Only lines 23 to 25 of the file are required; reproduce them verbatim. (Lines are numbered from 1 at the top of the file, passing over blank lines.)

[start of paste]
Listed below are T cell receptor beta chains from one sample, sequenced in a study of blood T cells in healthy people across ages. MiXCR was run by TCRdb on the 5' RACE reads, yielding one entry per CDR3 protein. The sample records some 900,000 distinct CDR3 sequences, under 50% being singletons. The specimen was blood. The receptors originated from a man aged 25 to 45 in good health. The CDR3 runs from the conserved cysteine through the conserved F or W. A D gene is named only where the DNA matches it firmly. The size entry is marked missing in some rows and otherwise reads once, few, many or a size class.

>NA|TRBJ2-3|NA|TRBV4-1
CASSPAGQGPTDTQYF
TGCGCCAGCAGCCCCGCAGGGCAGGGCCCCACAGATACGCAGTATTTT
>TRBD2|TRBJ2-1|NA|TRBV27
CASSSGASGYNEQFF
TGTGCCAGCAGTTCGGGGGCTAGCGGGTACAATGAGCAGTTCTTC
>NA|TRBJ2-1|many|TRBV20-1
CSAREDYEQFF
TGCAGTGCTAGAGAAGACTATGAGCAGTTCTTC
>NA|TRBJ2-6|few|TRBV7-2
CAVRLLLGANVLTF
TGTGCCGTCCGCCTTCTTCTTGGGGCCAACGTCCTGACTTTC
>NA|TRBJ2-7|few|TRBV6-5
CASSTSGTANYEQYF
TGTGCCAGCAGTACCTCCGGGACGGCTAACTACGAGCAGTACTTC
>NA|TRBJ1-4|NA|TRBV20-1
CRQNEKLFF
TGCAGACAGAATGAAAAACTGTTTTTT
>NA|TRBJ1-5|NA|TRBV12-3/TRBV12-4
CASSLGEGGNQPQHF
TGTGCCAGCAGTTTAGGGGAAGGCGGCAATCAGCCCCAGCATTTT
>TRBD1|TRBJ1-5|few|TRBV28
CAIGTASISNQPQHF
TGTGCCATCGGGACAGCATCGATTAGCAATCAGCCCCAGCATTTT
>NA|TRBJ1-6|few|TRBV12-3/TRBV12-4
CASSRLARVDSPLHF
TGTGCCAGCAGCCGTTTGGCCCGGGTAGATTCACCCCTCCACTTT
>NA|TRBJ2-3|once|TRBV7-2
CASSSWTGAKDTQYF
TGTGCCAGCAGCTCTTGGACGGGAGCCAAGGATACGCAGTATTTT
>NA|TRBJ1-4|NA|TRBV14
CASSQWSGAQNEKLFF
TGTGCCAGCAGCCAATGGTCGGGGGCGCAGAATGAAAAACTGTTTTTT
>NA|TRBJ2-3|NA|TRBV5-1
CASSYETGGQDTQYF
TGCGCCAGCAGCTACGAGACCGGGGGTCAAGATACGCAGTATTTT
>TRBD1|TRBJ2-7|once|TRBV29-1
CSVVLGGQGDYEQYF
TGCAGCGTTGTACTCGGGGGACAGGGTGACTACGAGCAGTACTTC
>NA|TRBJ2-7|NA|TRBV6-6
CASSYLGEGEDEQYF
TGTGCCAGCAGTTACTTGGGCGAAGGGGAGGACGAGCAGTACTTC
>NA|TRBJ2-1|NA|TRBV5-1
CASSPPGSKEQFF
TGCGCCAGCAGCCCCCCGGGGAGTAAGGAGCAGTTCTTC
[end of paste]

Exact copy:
>TRBD1|TRBJ1-5|few|TRBV28
CAIGTASISNQPQHF
TGTGCCATCGGGACAGCATCGATTAGCAATCAGCCCCAGCATTTT